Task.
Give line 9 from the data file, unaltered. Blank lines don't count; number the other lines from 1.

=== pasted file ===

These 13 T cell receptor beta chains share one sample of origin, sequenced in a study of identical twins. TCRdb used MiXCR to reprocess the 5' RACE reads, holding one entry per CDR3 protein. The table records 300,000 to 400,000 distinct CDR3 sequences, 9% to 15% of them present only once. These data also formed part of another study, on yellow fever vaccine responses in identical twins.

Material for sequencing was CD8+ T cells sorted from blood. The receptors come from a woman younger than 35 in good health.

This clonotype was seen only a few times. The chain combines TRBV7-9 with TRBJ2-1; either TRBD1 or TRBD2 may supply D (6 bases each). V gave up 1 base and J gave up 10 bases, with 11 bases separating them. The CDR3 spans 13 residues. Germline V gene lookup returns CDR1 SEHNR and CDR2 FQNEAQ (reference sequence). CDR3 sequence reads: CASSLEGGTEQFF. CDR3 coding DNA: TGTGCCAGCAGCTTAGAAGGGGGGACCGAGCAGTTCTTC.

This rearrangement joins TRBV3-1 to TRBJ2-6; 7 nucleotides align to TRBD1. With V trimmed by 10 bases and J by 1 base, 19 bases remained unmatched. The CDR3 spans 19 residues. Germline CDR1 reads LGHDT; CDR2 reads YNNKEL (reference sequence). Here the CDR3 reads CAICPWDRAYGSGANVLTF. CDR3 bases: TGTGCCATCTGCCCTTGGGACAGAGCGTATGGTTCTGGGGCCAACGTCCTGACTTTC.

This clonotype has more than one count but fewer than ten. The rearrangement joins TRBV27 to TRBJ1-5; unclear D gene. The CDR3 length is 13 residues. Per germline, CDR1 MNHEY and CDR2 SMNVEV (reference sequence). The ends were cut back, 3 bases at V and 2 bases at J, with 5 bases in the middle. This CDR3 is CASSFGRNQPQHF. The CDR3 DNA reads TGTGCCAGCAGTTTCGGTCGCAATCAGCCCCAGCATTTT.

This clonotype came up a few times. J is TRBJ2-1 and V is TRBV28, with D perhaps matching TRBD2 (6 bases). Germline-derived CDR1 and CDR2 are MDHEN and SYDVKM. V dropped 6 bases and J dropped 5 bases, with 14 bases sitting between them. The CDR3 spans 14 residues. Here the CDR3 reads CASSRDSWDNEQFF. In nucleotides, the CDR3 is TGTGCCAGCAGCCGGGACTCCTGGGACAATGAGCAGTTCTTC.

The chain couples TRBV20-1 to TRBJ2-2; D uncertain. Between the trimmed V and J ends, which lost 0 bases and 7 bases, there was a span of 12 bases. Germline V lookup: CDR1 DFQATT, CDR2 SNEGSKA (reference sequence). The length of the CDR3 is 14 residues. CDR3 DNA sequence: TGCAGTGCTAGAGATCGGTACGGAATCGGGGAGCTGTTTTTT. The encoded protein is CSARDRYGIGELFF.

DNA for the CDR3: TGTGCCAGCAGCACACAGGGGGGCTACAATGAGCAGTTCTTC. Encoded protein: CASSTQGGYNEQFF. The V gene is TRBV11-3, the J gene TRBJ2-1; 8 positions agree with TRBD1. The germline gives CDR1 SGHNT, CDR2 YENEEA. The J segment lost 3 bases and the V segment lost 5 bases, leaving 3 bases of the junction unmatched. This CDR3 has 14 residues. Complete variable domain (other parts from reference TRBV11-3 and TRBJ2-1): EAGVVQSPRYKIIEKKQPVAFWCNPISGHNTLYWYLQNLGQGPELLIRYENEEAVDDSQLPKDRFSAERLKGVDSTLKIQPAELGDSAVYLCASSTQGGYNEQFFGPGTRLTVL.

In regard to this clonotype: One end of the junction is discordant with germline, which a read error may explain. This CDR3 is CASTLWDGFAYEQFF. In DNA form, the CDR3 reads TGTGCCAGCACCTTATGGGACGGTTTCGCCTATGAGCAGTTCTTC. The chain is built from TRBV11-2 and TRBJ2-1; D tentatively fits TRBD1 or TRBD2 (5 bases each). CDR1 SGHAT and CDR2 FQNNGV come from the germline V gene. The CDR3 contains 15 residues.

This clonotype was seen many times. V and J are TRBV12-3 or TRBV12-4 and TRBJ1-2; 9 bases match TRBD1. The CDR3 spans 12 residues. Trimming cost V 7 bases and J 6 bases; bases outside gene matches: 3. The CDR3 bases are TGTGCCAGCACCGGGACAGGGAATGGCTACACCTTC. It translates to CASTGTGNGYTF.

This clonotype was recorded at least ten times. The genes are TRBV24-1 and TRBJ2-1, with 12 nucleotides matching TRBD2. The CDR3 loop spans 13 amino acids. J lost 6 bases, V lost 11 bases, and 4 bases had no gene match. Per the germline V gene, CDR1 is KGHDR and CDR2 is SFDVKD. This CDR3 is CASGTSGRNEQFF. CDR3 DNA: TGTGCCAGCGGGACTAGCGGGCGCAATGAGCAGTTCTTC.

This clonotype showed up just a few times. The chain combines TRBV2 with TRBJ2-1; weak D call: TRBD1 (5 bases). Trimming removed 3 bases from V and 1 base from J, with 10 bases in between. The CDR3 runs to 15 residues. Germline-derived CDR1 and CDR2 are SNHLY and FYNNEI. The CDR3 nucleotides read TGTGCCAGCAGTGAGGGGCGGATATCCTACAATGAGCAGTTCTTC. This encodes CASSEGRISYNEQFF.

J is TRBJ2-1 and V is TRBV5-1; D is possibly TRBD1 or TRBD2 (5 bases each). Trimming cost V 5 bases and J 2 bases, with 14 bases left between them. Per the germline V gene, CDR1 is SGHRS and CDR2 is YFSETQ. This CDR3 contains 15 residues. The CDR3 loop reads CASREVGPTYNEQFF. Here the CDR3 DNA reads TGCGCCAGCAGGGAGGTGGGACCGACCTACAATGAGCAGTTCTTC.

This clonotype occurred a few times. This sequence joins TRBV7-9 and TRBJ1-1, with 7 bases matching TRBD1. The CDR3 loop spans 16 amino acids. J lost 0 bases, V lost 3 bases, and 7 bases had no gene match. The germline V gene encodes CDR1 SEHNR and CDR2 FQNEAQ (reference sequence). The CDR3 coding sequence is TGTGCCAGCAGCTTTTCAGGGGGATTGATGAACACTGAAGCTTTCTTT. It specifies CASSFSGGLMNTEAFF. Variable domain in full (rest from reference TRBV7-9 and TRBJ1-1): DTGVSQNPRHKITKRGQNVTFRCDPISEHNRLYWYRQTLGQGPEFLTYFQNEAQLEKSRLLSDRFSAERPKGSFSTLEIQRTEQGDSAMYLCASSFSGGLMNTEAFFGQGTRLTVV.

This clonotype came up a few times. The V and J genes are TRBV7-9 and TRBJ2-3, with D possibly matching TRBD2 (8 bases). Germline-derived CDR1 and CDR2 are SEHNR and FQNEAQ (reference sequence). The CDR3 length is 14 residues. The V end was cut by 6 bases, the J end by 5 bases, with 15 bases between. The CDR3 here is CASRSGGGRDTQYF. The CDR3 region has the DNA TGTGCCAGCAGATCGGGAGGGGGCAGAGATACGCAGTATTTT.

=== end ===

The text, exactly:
In regard to this clonotype: One end of the junction is discordant with germline, which a read error may explain. This CDR3 is CASTLWDGFAYEQFF. In DNA form, the CDR3 reads TGTGCCAGCACCTTATGGGACGGTTTCGCCTATGAGCAGTTCTTC. The chain is built from TRBV11-2 and TRBJ2-1; D tentatively fits TRBD1 or TRBD2 (5 bases each). CDR1 SGHAT and CDR2 FQNNGV come from the germline V gene. The CDR3 contains 15 residues.